Sunday, September 09, 2012
Armed Within Movement
Finglebone - Voorpwerp
Armed Within Movement. AWM002
Cassette. C20. 40 copies.
Sea of Palms - Aino Tytti
Armed Within Movement. AWM003
Cassette. C26. 40 copies.
cM nG/Spoils and Relics
Armed Within Movement. AWM004
Cassette. C60. 40 copies.
I’ve never been on one of those holidays where you get to relax on a white sandy beach as attentive staff bring you a never ending supply of exotic looking drinks served in half a coconut. All well and good and no doubt selling like hotcakes to those who can afford it but I fear I’d eventually get bored with all that pampering. Somewhere down the line I’d hanker after a cup of Yorkshire tea brought to me in a cracked cup by someone looking like Bella Emberg or a black cloud to drift overhead scattering the locals, something to remind me that I was still in the real world and that one day, in the not too distant future, I’d be once again be getting out of bed at 5.30 am to make my way to that sorry place of employment I call work.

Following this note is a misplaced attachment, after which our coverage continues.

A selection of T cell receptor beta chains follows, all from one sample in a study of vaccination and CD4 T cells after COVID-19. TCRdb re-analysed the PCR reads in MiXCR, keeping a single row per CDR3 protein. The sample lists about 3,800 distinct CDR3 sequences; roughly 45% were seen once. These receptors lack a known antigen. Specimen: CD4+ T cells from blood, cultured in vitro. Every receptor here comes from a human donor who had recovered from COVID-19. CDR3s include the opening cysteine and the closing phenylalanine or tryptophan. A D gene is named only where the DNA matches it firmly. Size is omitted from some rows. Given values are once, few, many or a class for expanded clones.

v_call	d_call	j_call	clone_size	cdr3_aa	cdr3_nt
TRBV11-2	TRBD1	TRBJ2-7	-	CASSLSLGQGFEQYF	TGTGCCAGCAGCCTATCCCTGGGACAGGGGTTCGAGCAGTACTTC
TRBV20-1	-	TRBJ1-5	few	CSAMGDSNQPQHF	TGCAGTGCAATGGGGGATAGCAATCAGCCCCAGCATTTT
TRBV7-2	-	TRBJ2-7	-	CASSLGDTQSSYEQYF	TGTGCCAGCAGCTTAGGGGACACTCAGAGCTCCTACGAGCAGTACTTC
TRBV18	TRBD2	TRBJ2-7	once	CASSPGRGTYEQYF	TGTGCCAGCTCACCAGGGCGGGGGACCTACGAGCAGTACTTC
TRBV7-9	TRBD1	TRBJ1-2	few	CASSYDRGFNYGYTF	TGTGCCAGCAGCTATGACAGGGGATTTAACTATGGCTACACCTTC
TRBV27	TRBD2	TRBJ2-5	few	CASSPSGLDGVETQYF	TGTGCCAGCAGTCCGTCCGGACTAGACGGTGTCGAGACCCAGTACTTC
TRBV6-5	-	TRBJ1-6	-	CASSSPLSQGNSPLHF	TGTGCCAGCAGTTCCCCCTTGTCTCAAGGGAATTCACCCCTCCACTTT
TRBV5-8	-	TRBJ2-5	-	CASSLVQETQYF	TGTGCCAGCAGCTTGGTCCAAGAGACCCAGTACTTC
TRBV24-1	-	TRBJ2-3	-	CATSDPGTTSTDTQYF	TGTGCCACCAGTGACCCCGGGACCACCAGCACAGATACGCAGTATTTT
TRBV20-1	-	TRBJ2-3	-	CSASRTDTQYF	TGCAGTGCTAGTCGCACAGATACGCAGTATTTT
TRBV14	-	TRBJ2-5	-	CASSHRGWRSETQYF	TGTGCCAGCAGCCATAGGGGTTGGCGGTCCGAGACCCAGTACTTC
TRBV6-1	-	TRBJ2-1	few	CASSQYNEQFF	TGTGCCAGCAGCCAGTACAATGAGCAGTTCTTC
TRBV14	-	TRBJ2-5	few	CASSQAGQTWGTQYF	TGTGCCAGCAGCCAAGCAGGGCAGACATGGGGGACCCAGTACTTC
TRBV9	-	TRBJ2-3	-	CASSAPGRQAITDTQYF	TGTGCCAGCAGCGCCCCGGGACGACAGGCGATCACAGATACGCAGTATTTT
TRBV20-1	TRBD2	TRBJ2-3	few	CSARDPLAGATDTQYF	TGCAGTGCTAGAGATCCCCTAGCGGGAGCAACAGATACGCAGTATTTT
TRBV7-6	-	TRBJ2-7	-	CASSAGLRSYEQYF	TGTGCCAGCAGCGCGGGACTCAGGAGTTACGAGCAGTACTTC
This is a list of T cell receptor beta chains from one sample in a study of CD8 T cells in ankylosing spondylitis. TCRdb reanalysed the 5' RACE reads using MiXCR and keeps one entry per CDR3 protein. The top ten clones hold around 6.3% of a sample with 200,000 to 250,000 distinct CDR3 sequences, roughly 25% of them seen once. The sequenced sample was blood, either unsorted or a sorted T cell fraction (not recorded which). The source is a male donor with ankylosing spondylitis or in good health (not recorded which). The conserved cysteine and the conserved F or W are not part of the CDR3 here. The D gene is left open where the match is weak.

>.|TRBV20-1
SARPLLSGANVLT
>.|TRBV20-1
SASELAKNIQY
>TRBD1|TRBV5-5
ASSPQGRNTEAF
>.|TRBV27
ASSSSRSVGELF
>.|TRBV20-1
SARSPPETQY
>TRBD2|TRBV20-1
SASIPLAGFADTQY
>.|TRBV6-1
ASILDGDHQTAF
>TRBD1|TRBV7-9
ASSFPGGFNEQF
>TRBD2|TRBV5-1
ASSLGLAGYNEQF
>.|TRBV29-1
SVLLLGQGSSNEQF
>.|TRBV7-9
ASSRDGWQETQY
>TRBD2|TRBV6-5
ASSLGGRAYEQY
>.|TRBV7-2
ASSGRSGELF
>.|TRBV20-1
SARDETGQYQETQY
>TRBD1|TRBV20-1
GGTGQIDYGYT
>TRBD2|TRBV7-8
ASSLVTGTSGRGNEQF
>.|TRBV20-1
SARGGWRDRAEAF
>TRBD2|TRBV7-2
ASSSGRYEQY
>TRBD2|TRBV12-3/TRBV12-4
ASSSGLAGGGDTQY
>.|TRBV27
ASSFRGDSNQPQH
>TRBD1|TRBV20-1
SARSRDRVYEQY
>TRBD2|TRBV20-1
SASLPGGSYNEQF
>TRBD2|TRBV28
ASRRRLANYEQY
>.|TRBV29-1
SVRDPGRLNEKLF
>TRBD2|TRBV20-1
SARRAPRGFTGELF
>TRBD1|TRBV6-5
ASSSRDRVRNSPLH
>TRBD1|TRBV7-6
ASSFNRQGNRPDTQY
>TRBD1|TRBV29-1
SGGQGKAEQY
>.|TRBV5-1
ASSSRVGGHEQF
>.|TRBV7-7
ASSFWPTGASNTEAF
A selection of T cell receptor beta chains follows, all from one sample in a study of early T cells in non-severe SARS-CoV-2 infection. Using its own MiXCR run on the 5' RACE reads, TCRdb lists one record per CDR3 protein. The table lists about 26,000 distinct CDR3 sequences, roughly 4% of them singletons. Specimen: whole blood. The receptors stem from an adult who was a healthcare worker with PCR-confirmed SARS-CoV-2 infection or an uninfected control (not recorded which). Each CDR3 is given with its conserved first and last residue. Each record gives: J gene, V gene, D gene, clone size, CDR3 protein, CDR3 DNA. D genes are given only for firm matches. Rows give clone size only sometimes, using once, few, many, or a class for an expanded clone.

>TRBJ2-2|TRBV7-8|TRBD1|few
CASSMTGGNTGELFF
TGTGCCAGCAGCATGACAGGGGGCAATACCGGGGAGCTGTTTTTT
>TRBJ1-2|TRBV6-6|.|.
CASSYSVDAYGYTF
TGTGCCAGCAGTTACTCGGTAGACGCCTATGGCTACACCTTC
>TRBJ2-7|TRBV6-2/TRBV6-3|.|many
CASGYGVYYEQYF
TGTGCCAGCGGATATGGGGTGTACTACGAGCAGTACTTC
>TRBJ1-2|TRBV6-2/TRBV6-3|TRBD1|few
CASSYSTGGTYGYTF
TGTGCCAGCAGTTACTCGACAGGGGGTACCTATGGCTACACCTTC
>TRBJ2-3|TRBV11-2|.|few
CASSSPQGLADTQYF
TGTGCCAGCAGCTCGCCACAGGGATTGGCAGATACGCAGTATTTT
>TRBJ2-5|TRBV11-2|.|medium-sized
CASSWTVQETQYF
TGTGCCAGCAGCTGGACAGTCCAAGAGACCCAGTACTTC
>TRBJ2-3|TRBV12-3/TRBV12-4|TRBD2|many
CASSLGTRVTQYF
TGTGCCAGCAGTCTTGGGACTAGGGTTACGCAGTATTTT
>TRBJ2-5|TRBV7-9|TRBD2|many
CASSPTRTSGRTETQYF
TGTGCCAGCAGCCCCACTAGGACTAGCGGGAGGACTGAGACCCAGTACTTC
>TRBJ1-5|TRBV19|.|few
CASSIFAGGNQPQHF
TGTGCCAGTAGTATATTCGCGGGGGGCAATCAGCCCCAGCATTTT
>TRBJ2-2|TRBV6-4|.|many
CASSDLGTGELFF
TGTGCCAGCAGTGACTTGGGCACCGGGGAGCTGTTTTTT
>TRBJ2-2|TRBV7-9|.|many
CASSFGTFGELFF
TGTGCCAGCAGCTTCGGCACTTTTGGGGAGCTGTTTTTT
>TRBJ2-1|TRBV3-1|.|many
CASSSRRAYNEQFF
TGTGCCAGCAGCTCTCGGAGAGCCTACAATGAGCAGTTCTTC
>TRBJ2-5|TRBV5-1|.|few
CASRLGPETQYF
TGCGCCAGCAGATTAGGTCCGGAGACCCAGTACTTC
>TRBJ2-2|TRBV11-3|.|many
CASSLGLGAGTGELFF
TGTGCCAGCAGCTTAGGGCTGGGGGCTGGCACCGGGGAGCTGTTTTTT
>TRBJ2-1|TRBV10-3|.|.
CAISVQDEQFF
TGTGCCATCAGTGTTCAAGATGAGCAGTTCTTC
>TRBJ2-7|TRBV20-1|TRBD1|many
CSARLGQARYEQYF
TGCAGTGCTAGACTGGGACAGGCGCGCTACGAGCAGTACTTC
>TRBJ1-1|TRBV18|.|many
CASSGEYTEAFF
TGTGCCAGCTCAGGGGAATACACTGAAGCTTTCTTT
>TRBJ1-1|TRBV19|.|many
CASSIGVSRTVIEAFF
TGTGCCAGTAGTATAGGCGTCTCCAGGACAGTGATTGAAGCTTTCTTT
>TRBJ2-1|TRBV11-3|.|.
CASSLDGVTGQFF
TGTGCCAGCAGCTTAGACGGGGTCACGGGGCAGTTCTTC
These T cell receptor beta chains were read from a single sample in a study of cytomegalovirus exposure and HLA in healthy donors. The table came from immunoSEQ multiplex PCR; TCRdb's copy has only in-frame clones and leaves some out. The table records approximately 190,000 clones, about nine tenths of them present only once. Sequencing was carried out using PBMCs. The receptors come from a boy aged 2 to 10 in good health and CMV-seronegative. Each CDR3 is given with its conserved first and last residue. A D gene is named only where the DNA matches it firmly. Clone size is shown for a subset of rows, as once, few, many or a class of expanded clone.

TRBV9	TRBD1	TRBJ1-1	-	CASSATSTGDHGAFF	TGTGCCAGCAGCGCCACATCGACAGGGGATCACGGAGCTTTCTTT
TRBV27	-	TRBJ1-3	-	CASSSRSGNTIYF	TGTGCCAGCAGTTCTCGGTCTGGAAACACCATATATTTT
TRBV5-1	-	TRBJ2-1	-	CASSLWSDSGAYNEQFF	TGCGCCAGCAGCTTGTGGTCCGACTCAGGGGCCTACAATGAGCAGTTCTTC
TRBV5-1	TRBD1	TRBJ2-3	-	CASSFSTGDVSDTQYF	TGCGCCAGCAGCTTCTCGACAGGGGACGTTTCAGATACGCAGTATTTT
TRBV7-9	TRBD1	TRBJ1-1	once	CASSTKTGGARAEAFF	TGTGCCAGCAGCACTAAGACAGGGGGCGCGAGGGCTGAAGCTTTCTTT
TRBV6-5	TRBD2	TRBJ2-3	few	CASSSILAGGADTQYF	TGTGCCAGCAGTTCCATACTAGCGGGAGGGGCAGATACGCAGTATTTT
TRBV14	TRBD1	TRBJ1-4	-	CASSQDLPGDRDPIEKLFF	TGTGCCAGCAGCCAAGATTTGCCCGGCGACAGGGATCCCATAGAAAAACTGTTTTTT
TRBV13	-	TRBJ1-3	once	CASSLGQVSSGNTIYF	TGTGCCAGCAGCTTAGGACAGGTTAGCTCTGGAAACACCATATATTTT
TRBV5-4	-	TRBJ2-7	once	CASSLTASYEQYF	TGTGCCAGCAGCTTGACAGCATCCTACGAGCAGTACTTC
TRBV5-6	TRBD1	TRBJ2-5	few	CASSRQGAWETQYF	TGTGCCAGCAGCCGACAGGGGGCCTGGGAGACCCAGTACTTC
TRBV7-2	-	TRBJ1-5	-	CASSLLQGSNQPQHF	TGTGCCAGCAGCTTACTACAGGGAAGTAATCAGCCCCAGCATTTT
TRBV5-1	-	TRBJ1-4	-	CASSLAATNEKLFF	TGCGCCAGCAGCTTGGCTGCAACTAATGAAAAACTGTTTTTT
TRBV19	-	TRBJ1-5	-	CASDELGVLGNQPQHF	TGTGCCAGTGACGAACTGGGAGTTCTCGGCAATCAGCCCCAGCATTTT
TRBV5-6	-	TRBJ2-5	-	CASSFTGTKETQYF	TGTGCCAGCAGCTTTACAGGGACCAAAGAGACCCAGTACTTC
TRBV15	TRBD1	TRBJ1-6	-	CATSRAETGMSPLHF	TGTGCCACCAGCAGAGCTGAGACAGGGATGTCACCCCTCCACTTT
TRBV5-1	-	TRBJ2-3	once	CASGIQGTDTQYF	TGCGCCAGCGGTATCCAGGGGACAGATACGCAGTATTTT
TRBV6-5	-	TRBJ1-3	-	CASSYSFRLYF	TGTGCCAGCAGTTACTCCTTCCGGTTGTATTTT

For this years cultural edification me and Mrs Fisher took off on a ten day trawl through three European cities. At the height of summer and in temperatures when you really should be doing nothing but lounging about having drinks stuck in your hand we experienced the delights of having to drag our suitcases down streets where tourists were never meant to drag suitcases. Along the way we saw some impressive sights with the retina burning image of two tramps fucking in a piss stinking underpass near Keleti station in Budapest being amongst the best [or worst should you think that way]; tramp clothing hung on the bits of concrete left bare where wall tiles had become dislodged, trickles of freshly vented urine made its way across the floor, the air was fetid and disgusting and still two people thought it the best place to get their rocks off. They might even have been gay, it was dark, I wasn’t hanging about, two pairs of feet aft and two short haired heads to the fore going at it like a Singer sewing machine on speed. This, after negotiating various other underpasses along Rákóczi Avenue all the while getting the nagging feeling that the excruciating pain that is sciatica was making a most unwelcome return to my left leg. Then there's the time we dragged our cases up to Bratislava’s main train station to be met by vomiting drunks and gangs of young toughs doing their West Side Story bit complete with simulated oral sex and hand guns tucked in belts. Lets not forget the Slovak taxi driver who seemed to be able to say in perfect English the words ‘sixteen euros and ten cents’, the laughable amount he charged for a five minute ride and probably the same amount he charges all foreign visitors no matter where they go. Then we got lost trying to find our hotel in Vienna, it was the fold in the map that did us, by the time we reached The Savoy [no not ‘that’ Savoy] we were hot, sweaty, hungry and very, very thirsty … and still facing two flights of steps and a check in procedure hosted by a man who we had no choice in calling Herr Flick. After chucking our things on the floor, showering and changing in to some clean clothes we headed for the nearest bar where we ordered lager and food and experienced the nearest thing we’ll ever get to that moment in Ice Cold in Alex where they all stare at a cold beer for two seconds before necking the lot. Then there was the time we managed to find ourselves the only people standing between drunken PAOK Salonika fans and several hundred heavily armed members of the Viennese constabulary. There’s the time we went in to a dimly lit Viennese establishment, hungry and thirsty, only to realise that the menus were written in Vietnamese and German, a situation that needed two pairs of spectacles, one upside down and two feet in front of the other and the deciphering of the German bits. The William Burroughs exhibition at the Viennese Kunsthalle was probably the most bona fide highlight of the trip, one of those magical moments when you turn a corner to be met with a poster of Bill taken in Paris in the 50’s and the words ‘on until September’. On a Tuesday morning at the back end of August 2012 we had the place to ourselves. And then we came back home.